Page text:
In a nutshell the serious aspects of the issue are :–

    1. The most serious threat to Pakistan is internal and not external.
    2. The military has lost its strategic and coercive deterrent value.
    3. That ten armed civilians penetrated a military headquarters guarded by an infantry battalion and a similar number of DSG soldiers [Defense Security Guards] is a serious strategic imbalance.
    4. That 6 plus armed men were roaming the GHQ for many hours and had the opportunity to kill many generals, an opportunity that they for some mysterious reasons chose not to exercise is a cause of grave strategic concern.
    5. The fact that the perimeter guarding battalion 10 Punjab although it killed some four intruders failed to hold the few attackers from penetrating the GHQ is a grave matter.
    6. The fact that the battalion plus DSG soldiers although armed with G 3 and SMG rifles just bolted away is a grave matter.
    7. The fact that it took more than 18 hours and the fact that SSG troops had to be brought from some 70 miles away to redeem the situation is ironic par excellence.
    8. The fact that Pakistan’s enemies both state and non state are so ineffective still is the only consoling part of the issue.

    Here is a case of a military machine :–

    1. Fighting a civil war with serious internal fractures.
    2. A military machine which has lost a great degree of its coercive value.
    3. Lack of initiative in the officer rank and lack of forethought in not allowing the some 1600 officers in GHQ not to carry weapons.
    4. The primacy of non state actors in Pakistan.

    Sad is the story. Hilarious are the praises being heaped on the military’s response. Where is the honour and dignity of danger in overcoming six well motivated irregulars by a commando force outnumbering them by 100 to 1. This is not a criticism. I am not a paid journalist. This is a call for reflection .Serious reflection and serious inner thinking that may be the spur to serious reorganisation in the Pakistani military. The enemy is not in Waziristan or Afghanistan. The enemy is our own damn inefficiency and complacency. It merits serious thinking at all plains, tactical, operational and strategic.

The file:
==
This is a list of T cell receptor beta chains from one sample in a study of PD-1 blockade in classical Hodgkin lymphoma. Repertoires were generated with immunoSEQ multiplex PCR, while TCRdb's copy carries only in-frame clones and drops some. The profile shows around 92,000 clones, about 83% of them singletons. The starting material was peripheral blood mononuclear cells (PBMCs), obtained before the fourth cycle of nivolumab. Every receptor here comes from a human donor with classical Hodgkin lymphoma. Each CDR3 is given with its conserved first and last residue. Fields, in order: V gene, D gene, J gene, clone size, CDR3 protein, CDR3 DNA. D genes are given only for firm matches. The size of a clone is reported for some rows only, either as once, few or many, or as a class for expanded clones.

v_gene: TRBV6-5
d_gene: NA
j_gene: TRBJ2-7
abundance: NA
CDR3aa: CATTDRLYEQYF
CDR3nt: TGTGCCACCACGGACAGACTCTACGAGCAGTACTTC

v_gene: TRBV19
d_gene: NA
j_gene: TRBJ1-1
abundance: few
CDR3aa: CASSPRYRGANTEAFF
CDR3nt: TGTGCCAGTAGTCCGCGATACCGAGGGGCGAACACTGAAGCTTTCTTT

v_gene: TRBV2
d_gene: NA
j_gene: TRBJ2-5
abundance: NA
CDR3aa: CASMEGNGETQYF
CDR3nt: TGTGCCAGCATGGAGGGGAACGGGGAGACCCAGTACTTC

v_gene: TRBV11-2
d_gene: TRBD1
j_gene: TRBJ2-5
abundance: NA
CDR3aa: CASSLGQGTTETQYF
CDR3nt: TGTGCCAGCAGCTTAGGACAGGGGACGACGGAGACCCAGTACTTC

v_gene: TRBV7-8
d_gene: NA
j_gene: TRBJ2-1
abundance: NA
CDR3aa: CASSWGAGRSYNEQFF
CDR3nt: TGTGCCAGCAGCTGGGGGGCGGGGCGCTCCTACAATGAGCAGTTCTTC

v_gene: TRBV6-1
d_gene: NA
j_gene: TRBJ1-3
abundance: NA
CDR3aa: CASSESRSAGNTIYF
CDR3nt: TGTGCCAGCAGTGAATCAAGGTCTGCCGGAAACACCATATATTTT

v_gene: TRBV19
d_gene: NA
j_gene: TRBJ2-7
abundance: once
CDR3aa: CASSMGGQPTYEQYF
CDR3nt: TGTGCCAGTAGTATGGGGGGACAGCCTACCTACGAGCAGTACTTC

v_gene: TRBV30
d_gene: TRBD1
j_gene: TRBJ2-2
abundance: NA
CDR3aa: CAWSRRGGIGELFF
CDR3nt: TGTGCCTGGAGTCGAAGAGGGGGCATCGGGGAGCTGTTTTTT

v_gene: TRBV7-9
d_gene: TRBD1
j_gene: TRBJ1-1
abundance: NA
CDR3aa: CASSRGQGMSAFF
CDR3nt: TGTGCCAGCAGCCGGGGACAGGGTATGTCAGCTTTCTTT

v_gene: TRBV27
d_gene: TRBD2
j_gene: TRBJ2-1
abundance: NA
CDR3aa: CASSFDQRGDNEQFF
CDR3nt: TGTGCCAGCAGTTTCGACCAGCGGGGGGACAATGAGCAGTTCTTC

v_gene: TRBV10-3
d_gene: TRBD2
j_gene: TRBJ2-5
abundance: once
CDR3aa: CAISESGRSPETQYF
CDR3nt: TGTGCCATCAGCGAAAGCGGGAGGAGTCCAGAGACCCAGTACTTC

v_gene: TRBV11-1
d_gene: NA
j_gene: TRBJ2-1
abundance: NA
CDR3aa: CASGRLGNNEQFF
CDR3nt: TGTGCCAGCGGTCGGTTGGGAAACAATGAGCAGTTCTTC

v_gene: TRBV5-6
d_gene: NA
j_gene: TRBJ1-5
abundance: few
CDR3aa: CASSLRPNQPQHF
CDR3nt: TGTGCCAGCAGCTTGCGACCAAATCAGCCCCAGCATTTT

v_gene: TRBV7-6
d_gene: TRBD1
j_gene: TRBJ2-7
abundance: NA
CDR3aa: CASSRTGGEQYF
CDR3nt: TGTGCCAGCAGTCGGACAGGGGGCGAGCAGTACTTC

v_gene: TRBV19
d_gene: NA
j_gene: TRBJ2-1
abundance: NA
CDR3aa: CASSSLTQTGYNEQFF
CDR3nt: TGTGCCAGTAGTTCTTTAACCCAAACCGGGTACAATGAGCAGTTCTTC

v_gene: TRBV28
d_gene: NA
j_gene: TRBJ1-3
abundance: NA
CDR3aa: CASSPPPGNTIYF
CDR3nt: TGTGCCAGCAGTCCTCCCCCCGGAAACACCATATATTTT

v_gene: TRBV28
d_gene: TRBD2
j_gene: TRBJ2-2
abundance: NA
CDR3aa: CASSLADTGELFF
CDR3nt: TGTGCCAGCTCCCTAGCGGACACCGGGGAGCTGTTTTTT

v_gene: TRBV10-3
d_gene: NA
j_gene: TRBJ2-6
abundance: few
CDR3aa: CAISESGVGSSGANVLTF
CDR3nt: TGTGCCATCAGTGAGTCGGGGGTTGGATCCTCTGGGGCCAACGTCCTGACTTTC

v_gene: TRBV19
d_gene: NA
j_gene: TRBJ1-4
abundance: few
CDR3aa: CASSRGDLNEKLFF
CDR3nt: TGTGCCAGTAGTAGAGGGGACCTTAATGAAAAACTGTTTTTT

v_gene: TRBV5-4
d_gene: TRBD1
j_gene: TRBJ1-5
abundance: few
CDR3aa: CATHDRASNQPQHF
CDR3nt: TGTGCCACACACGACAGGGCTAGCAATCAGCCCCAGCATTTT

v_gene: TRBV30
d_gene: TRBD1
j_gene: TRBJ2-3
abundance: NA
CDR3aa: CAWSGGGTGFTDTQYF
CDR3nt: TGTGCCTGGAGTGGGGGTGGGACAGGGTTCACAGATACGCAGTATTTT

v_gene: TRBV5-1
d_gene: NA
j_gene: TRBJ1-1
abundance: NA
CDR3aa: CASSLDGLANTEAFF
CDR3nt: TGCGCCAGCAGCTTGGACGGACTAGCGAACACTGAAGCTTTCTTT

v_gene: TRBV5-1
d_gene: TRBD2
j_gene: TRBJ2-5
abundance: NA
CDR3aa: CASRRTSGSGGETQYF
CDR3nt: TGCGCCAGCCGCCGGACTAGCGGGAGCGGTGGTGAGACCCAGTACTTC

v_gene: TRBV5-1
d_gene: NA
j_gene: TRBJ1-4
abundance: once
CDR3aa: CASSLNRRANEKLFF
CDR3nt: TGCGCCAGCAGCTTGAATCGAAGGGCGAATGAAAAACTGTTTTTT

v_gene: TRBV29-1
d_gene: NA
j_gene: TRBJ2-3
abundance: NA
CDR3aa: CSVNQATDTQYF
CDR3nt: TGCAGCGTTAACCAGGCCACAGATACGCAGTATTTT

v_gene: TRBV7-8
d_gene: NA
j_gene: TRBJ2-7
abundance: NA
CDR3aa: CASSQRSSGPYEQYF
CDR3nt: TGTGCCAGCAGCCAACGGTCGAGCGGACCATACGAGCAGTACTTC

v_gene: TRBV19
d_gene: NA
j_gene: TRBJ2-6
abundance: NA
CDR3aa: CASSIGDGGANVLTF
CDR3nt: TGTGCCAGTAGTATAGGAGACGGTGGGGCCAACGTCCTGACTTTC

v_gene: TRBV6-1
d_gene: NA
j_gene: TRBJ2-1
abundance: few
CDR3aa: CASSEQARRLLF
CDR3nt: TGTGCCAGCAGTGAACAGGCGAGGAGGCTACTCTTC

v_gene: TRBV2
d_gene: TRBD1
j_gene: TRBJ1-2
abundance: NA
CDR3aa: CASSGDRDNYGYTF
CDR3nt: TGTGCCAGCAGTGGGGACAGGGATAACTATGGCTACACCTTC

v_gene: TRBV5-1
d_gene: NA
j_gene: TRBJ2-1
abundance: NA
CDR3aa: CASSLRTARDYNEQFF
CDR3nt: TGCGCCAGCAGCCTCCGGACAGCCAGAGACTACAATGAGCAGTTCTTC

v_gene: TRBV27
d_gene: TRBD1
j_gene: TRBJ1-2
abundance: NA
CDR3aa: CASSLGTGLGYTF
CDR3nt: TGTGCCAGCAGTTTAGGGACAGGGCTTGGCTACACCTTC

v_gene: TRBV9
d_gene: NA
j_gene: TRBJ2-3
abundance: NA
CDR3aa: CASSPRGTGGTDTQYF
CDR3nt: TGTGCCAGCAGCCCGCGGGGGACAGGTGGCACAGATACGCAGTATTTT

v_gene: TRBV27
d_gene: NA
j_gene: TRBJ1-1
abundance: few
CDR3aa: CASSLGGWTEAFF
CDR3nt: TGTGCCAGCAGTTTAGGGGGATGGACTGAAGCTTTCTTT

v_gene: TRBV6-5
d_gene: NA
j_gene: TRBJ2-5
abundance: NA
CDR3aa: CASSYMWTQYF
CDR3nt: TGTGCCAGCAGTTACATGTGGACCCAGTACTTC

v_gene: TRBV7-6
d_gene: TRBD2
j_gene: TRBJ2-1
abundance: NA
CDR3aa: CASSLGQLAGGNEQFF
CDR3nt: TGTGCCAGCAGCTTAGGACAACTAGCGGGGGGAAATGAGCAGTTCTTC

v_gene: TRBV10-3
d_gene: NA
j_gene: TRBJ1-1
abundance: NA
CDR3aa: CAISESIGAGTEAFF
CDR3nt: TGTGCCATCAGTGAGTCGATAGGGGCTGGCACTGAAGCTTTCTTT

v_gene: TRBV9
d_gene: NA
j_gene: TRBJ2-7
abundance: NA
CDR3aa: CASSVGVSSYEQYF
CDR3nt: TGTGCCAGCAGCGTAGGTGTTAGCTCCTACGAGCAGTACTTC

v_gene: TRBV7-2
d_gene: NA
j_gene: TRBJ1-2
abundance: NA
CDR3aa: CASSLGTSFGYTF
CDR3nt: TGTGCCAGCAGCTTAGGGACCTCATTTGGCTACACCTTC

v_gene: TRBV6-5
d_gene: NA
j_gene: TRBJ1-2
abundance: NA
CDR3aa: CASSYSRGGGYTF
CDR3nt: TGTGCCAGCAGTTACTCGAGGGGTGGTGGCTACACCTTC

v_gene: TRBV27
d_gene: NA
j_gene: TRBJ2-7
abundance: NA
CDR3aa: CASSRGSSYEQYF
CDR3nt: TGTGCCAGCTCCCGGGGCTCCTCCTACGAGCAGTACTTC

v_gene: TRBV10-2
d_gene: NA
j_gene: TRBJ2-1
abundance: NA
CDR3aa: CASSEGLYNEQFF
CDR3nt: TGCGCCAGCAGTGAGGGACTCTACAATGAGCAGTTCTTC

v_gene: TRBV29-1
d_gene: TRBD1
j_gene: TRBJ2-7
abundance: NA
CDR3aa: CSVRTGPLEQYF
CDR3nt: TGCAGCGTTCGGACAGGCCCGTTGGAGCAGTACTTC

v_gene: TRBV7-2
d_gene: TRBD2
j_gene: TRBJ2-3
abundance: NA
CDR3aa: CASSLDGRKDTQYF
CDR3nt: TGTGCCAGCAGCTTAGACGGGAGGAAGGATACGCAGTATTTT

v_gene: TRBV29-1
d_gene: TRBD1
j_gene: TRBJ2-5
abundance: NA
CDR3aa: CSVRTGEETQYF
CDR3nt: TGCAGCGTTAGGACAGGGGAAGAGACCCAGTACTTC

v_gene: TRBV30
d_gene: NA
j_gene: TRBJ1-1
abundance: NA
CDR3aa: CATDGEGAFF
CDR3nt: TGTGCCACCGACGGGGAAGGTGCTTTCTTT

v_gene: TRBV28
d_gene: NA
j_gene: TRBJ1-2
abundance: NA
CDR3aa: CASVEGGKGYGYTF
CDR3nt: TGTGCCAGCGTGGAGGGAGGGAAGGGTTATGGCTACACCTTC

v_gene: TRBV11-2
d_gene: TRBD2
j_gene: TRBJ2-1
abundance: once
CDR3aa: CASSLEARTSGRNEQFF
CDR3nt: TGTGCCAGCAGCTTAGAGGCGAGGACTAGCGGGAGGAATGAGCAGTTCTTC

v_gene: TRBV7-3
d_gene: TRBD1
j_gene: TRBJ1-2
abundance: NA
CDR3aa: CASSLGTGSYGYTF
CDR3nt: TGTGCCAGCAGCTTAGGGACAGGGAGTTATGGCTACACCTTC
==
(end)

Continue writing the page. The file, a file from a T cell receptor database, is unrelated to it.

4. Asif says:

    @Aamir and other army lovers of Pakistan

    You say you have no appetite for jokers such as Sharif’s, Zardari, Bhuttos, Leghari’s, etc etc. List is long and I have the name of a few other political actors that should be here as well. Agreed completely! But what about the jokers on the other side. Is anyone forgetting Mushy, Zia, Ayub, Yahya Khan? Were these not jokers? Brother, problem is when the Zardari’s and Sharif’s are in power at the worst they can do is to loot our country and people, destroy the economy, rape and plunder etc etc. But when you bring in the army in the equation you can also add destruction of the army to the equation. Reason is simple, any institution, organization, company is successful as long as it stays focused on one highly specific task. You know Toyota is going to fail as a car company when it enters the market selling shampoo. Army should focus on its job which is defending the country from EXTERNAL threats. Let these politicians run their corrupt schemes and let them finish their terms so they cannot say at the end that “saai haamaay kaam karnaay kaa mouqaa hee naheen milla”. This democratic wheel has to keep turning for it to become effective. India has a much higher poor and illiterate population yet they keep electing one efficient government after anothery. Guys, these were our countrymen not to long ago. People of Pakistan can do the same, they just need to be given a chance. Unfortunately like a lion that has tasted human blood, Pak army will not let go that easily. We need to shame them, if thats the least we can do.
    Disclaimer: Half my family is in the army.

  5. Aamir Ali says:


    Army’s job is defending the country from both internal and external threats, not just external. The Army is doing its job.

    On the other hand the civilian do-nothing govt is wasting time and money of Pakistanis, while Parliament remains a rubberstamp and pseudo-analysts, media anchors and useless politicians spend most of their days blaring from talk shows and jalsas.

    So I think your anti-Army fervour is outdated, Mr Musharraf left power over a year ago.